Ssh Aliases


#1

I want to be able to log into my ssh without specifically re-setting my aliases each time. I’ve tried putting my aliases into ~/.bash_profile and ~/.bashrc with no luck.

Does anyone know how to do what I’m trying to do?

Thanks!


#2

I have a file called .alias, but I’m using tcsh. Type ‘env’ to see which shell you’re using.

-Scott


#3

Looks like I’m using bash, which is just as well. I’ve never used anything else. So how do I accomplish the alias task with bash?


#4

I added the following to .bashrc and it took effect upon changing my shell:
alias ll=‘ls -l’

Is your syntax the same as the above?

-Scott


#5

Yes, I used the same exact syntax in .bashrc and .bash_profile with no luck. Here is what I have in each:

alias dir=‘ls -malF --color=always’

Perhaps I have it in the wrong directory? When I start out, I’m in the /home/username directory, so that’s where I put these files.


#6

I added your alias to my ~/.bashrc and it works for me.
How are you editing this file? I have been using vi.

-Scott


#7

I’m using vi also. This is very strange. Here is my entire .bashrc:

System-wide .bashrc file for interactive bash(1) shells.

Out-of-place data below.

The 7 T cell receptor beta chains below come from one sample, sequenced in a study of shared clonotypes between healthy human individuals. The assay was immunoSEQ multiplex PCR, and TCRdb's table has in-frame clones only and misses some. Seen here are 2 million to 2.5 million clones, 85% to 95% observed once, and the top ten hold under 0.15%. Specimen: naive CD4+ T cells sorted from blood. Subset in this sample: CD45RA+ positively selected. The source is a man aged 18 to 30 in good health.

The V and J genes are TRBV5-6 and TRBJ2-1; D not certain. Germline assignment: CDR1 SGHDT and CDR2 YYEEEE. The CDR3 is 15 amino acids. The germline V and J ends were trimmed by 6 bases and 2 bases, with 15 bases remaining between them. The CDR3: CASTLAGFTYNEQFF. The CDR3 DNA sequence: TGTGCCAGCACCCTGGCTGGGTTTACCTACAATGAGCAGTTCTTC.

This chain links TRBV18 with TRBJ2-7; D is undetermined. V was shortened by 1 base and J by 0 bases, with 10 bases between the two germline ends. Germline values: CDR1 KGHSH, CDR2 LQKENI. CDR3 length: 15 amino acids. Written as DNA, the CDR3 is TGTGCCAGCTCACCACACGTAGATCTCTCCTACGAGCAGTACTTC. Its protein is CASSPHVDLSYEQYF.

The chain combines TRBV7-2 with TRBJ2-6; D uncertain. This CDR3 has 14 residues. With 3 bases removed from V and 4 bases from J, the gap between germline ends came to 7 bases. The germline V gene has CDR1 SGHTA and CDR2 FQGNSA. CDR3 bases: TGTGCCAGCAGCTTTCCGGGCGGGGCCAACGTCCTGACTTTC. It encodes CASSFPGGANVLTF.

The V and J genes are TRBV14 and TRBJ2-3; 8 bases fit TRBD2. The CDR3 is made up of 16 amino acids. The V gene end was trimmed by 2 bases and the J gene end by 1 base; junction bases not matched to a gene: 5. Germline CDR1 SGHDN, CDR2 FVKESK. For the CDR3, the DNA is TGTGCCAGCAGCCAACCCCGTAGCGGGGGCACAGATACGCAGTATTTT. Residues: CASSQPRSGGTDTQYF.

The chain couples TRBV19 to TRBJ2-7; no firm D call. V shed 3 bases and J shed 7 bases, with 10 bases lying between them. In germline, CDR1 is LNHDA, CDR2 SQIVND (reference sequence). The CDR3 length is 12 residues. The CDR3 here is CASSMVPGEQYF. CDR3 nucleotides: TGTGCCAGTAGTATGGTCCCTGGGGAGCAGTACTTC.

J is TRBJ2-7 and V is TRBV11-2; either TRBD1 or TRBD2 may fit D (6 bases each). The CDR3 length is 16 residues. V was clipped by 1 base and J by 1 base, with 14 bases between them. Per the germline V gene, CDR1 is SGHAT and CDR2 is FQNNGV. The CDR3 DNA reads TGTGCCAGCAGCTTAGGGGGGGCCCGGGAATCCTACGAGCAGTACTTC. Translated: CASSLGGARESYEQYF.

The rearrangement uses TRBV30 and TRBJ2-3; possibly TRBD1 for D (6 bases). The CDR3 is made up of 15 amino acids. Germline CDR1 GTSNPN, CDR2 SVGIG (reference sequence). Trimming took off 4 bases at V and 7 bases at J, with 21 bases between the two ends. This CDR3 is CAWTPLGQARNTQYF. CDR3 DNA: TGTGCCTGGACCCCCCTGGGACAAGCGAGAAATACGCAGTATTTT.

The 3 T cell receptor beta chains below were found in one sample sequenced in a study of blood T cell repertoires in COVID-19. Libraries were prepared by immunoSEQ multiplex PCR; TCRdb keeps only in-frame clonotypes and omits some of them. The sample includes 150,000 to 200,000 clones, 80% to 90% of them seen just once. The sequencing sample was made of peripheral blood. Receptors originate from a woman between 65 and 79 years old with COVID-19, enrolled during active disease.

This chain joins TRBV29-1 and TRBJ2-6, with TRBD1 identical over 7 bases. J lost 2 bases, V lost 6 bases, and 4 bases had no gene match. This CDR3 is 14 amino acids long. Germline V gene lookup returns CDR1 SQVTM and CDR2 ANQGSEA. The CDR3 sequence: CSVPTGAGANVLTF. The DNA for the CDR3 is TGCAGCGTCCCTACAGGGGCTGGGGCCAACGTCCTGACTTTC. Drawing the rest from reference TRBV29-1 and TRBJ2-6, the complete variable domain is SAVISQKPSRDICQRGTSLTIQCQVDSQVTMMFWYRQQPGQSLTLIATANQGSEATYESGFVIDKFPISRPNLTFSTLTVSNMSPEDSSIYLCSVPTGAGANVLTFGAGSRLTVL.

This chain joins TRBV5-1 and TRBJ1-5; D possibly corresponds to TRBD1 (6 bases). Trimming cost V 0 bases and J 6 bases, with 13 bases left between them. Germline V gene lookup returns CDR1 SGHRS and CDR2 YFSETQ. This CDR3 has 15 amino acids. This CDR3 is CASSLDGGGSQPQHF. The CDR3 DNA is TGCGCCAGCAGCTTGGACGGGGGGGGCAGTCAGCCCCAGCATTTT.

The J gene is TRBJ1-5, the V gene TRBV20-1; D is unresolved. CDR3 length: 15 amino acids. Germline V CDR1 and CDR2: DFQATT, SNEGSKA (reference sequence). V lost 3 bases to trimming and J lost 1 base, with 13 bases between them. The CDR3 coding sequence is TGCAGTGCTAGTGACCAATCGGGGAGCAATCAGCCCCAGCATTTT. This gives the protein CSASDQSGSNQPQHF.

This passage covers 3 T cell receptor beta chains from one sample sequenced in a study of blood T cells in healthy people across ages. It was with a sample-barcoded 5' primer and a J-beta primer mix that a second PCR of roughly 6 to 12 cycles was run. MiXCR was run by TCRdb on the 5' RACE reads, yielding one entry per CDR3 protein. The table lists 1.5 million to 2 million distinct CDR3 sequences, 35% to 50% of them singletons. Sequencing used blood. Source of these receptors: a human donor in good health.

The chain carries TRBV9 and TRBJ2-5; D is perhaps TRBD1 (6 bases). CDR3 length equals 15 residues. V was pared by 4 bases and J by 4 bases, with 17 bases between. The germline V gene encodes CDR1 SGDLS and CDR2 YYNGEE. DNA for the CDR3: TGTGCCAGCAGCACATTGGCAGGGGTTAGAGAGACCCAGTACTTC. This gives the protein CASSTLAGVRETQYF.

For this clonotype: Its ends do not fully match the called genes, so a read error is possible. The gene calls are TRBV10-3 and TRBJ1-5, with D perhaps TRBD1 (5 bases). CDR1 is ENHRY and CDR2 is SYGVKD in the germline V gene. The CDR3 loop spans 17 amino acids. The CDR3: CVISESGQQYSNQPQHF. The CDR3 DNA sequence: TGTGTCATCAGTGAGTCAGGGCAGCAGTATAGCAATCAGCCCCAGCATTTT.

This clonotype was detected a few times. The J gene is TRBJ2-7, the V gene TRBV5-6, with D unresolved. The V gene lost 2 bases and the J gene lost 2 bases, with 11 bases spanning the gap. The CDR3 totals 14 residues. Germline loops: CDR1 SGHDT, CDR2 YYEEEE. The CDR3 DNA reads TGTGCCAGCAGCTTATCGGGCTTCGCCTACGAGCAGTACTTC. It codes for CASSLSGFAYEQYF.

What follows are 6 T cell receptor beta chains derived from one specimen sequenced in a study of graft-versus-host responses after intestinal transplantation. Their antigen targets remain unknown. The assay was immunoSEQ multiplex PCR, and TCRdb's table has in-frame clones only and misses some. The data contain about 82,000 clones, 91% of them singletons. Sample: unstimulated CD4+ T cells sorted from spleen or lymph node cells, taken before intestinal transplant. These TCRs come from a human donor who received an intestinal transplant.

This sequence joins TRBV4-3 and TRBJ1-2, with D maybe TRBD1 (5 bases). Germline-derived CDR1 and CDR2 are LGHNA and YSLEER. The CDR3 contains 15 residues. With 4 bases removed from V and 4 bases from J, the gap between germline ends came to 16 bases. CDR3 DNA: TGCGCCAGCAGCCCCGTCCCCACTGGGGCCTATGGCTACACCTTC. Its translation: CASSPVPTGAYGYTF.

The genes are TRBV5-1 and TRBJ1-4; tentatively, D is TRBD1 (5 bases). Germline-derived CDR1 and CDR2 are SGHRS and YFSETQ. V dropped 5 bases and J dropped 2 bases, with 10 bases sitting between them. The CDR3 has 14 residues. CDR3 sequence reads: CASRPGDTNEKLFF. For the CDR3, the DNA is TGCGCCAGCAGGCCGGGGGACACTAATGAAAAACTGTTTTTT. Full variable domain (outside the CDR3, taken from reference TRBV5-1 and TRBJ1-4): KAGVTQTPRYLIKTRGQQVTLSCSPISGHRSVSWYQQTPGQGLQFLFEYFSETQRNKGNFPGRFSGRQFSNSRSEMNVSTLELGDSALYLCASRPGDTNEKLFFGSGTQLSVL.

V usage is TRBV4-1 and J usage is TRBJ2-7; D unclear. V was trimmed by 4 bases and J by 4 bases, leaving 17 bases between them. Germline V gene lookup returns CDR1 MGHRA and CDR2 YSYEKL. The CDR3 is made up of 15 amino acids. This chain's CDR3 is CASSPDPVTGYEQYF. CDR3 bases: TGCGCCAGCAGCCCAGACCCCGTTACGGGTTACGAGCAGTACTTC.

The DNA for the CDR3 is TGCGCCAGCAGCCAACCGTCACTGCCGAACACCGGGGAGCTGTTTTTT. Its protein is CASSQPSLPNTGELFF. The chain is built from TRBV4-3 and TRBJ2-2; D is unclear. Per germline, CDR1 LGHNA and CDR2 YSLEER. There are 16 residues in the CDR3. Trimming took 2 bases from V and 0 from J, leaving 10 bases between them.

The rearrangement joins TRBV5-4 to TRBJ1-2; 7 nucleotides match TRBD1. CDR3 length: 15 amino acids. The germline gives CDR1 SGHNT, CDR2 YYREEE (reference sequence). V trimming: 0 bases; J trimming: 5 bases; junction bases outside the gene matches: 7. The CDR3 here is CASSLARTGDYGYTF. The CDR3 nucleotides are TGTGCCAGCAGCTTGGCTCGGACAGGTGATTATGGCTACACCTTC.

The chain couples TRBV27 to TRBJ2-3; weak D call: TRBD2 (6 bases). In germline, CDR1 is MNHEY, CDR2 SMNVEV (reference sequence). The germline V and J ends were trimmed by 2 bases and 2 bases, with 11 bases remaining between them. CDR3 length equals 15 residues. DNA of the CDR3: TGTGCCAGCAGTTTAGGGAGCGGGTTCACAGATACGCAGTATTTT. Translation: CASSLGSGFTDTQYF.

alias dir=‘ls -malF --color=always’


#8

That looks like what I have.

Since my account is tcsh, I’ve been typing /bin/bash to enter the bash shell. Could you try that?

-Scott


#9

When I do that, it works. I wonder why bash isn’t reading the .bashrc when I initially log in.


#10

Well, now I’m somewhat stumped, but the first line of the default file does say that it’s executed for non-login shells, whatever that means.

However, .bash_profile says it’s for login shells. But you said you tried the same thing in the profile. Still stumped. Does it have to be bash for you?

-Scott


#11

You may have another shell set as your default.

When you log in try chsh at the prompt.
Then enter your password when asked and then enter your new shell as
/bin/bash

Log off and reconnect to see if you are now using your bash shell.

Oh and place your aliases in the .bash_profile file.


Norm

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#12

.bashrc isn’t automatically read on login like .bash_profile (and .profile), not sure why. You’re supposed to put aliases in .bashrc, but have this in .bash_profile

if [ -f ~/.bashrc ]; then
. ~/.bashrc
fi